Its all about the Margins!
The market is making runs up to resistance points and just coming off. It seems like in the morning we attempt to make a run that will break-through, but by the late session the buyers start to fade off. Perhaps this is a lull heading into the anticipation of Black Friday sales. Speaking of holiday sales, there is a concern about margins going forward. As they say in business, it’s all about the margins!
All about the Margins!
The Secret Formula
It is important to understand the single most important formula for business, or for any household or government for that matter, is the formula that determines your Profit and Loss. This single formula determines your financial outcome, ignore it and you are doomed to failure.
Revenue – Cost = Profit or Loss
The difference between Revenue and the Cost is referred to as the “Margin”. If it costs you X and you sell for Y, the difference, which determines you profit or lose, is also the margins by which you operate. It can be determined on percentage basis, a dollar per unit basis, or any basis that reflects that difference.
Companies, households, and even governments have the most control over the “cost” portion of the formula. We all determine how much to spend on items and, of course, there are necessities, but even at the necessity level we can do some comparative shopping and further shave off some costs. If we can lower costs, we can boost margins, and therefore profit; or for households and government, save.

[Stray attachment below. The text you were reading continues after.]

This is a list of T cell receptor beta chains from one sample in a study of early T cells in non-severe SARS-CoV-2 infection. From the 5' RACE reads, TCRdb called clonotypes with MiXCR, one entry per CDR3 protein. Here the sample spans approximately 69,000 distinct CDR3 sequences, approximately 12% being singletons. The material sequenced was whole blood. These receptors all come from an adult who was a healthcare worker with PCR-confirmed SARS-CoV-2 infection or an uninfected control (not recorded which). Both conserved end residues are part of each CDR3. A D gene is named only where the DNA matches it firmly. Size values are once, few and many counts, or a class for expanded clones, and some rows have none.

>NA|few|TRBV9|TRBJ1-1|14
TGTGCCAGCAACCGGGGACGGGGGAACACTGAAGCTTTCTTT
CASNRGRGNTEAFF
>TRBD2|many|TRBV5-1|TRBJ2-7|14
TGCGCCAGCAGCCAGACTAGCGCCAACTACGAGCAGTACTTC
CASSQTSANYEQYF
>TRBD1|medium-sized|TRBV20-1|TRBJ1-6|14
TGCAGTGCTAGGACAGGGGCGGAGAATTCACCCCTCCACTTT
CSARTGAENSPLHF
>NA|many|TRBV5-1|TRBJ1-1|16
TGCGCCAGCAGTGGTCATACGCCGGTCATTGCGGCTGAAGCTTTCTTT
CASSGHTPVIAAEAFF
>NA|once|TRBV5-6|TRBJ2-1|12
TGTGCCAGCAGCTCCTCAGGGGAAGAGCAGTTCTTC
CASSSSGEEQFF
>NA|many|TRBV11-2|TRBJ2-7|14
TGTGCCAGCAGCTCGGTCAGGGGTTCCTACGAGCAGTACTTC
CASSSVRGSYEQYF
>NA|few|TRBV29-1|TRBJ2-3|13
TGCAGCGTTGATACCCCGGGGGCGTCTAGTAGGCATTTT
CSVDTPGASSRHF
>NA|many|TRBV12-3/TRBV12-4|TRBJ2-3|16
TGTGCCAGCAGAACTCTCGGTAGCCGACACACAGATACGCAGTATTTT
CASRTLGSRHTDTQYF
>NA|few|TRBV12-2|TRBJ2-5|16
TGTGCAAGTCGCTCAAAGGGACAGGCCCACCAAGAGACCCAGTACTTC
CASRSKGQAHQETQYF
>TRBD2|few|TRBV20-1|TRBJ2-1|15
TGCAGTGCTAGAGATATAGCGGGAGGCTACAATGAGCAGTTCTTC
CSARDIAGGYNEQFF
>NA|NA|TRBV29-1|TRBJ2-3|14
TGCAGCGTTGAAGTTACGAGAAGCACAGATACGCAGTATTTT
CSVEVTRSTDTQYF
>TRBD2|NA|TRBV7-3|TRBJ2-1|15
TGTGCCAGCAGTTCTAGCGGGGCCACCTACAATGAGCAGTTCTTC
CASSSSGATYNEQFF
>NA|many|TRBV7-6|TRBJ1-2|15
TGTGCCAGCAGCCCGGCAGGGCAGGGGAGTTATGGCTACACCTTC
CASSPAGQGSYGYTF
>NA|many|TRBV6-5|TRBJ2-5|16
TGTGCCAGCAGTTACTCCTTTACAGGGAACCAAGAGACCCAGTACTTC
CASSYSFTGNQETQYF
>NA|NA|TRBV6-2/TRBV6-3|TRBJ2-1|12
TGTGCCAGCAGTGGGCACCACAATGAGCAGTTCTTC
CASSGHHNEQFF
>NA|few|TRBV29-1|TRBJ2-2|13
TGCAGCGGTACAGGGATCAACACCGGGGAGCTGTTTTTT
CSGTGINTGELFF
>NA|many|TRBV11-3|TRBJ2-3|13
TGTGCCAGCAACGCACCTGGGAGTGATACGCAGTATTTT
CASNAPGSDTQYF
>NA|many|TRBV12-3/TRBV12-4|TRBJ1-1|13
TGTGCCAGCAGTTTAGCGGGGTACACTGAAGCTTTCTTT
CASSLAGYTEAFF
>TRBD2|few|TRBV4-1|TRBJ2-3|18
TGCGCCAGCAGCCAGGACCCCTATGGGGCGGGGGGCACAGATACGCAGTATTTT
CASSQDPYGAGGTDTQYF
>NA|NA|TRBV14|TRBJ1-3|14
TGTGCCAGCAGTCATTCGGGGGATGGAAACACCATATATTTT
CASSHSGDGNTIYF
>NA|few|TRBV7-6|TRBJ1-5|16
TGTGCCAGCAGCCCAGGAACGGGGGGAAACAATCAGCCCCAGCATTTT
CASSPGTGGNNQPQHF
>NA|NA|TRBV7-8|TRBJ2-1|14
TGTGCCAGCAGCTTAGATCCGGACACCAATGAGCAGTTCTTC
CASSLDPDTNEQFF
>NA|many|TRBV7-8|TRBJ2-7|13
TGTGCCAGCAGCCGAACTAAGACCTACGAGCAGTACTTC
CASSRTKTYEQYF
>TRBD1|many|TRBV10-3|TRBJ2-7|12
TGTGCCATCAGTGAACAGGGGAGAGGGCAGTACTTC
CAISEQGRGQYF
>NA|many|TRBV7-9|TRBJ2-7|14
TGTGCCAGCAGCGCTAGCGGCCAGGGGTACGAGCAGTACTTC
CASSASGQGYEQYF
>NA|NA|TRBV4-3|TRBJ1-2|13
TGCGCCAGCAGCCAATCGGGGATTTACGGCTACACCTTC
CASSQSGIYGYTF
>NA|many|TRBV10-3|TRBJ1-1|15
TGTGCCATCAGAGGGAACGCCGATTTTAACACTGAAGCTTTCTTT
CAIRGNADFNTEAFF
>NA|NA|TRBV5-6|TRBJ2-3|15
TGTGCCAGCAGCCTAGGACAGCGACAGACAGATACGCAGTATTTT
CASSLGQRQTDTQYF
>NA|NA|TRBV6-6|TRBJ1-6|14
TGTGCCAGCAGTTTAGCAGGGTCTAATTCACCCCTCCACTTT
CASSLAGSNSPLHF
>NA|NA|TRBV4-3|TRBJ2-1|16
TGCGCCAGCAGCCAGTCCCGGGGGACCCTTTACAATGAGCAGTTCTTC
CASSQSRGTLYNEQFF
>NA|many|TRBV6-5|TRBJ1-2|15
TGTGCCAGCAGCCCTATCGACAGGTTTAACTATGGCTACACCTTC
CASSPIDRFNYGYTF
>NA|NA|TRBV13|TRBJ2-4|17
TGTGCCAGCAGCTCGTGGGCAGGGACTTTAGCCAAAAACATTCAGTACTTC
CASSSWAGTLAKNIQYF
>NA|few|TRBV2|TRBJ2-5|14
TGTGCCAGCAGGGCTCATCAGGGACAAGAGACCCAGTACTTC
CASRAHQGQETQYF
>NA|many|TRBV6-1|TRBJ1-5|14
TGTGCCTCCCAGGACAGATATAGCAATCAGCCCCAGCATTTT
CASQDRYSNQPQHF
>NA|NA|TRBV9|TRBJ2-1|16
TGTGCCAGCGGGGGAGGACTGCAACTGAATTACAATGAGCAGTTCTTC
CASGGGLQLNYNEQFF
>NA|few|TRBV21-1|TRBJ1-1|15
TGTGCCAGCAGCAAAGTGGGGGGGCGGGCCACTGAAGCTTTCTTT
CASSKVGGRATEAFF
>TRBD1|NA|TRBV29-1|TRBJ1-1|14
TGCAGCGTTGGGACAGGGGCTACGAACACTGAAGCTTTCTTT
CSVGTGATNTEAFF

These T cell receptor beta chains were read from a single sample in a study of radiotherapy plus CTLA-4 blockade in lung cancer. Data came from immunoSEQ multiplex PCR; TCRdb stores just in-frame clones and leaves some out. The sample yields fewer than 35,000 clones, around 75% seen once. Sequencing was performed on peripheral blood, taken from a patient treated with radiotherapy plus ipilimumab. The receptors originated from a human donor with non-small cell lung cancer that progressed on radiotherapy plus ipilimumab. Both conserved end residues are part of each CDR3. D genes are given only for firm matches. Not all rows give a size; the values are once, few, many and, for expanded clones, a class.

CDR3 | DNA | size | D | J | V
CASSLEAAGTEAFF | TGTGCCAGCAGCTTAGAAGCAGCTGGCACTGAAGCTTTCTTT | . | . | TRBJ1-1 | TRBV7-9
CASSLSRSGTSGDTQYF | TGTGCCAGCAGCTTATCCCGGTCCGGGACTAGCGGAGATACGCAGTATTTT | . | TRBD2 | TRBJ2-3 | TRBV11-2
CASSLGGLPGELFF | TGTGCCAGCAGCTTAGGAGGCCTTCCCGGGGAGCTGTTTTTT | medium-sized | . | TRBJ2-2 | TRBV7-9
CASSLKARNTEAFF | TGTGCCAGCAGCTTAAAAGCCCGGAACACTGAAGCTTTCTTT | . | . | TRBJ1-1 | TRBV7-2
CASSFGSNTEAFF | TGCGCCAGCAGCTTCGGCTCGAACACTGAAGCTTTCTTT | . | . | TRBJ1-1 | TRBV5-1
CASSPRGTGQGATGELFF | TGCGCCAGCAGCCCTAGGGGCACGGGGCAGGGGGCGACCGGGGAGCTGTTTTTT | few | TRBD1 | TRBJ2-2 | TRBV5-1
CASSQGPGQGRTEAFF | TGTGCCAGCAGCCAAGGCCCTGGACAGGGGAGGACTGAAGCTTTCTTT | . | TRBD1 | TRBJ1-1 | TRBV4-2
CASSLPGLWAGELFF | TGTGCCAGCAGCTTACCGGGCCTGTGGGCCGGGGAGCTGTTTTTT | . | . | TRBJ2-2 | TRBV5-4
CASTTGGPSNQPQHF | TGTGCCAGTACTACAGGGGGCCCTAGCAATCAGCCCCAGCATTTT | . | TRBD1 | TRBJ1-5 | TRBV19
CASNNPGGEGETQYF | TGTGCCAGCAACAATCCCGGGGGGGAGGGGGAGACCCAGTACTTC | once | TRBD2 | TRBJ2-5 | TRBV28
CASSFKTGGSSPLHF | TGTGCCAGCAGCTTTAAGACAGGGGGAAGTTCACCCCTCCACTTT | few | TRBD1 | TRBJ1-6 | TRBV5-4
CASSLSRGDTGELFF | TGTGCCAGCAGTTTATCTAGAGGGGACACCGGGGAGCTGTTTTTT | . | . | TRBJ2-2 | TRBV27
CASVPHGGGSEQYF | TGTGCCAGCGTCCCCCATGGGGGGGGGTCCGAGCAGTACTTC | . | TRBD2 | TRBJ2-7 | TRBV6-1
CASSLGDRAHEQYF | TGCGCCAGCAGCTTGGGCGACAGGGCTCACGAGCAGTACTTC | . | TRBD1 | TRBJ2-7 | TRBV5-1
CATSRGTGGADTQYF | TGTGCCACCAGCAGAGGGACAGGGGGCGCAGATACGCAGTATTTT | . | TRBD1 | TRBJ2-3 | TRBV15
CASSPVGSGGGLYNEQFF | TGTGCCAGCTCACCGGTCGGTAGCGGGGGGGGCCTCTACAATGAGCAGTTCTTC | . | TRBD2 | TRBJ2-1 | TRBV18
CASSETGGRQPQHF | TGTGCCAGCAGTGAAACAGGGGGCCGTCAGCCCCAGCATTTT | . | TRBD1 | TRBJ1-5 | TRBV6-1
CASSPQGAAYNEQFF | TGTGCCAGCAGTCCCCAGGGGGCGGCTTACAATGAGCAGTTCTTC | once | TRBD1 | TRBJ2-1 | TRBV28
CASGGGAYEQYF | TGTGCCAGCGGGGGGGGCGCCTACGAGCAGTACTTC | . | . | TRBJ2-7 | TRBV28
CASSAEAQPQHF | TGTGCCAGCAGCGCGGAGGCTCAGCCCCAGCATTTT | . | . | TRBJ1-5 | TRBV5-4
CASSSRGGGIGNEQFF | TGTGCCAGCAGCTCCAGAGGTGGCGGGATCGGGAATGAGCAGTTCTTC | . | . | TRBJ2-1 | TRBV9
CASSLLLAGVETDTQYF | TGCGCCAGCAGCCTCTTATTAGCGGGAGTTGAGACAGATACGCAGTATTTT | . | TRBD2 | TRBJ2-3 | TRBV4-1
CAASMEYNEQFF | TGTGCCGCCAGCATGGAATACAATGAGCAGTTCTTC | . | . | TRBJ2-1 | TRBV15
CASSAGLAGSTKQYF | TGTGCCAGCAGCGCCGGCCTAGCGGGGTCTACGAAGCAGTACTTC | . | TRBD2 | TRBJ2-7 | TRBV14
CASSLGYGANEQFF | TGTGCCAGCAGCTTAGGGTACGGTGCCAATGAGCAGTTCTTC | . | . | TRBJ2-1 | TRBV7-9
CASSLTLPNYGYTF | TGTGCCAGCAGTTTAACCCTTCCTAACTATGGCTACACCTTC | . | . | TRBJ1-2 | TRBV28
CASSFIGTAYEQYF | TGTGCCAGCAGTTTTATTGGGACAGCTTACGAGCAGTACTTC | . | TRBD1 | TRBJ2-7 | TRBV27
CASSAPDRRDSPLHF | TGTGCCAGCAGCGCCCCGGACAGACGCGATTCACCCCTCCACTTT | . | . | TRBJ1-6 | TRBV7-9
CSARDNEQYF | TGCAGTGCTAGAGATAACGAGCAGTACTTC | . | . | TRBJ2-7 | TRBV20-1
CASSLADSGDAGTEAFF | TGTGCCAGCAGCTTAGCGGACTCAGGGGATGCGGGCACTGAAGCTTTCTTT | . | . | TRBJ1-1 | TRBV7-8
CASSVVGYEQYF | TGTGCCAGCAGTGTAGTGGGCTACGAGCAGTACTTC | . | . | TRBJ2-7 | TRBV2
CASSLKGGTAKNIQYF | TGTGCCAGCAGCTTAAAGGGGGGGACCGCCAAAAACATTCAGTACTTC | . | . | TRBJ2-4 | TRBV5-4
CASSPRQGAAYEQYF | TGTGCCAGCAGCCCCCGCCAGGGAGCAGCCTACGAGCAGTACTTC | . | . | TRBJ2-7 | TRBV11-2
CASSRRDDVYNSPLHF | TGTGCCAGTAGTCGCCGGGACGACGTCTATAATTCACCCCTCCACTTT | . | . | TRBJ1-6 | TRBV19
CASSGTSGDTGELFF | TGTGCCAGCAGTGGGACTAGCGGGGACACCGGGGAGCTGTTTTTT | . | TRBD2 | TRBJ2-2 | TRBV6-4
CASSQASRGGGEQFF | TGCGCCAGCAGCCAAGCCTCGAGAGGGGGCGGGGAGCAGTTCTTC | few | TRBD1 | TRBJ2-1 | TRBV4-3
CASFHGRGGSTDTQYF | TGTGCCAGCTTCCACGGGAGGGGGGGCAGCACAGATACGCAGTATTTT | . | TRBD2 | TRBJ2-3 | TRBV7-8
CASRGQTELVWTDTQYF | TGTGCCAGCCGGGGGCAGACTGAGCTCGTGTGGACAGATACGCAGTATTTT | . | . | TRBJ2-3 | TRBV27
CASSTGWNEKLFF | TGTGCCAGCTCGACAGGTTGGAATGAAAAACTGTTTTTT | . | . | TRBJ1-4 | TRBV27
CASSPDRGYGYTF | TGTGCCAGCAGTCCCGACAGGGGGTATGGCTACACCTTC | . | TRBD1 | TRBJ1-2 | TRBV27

We have less control over the other factor of the equation, “Revenue”. For businesses, this portion is really based on ASSUMPTIONS – we know what they say about assumptions. Of course, they can do some more marketing, create sales or special offers, and a variety of other things to entice sales; however, at the end of the day, the actual decision that drives the sale is truly out of their hands and is in the hands of the buyer. The buyer must pull the trigger and the revenue must be collected before it is counted.
When measured on an annual cost basis, Black Friday marks the day when retailers actually begin to profit. Simply meaning, 100% of all revenue generated by retailers up until Black Friday is used to cover costs (employees, rent, taxes, insurance, etc.) for the entire year. Any revenue after Black Friday is profit. However, Black Friday has not only come to represent the biggest shopping day in the United States, but also acts as the official kick-off date to the holiday sales season.
Each year companies compete and try to open a little earlier. It is a silly and ridiculous game in which companies are actually opening in the early evening on Thanksgiving this year just to catch that early RUSH of customers who are eager to buy what they could have already purchased the day before. Personally, I find the ritual as absurd as it is silly and what is sad is that statistics from last year show it is driven mostly by the lower-middle income crowd. Many of them which are struggling with access to credit, jobs, and debt.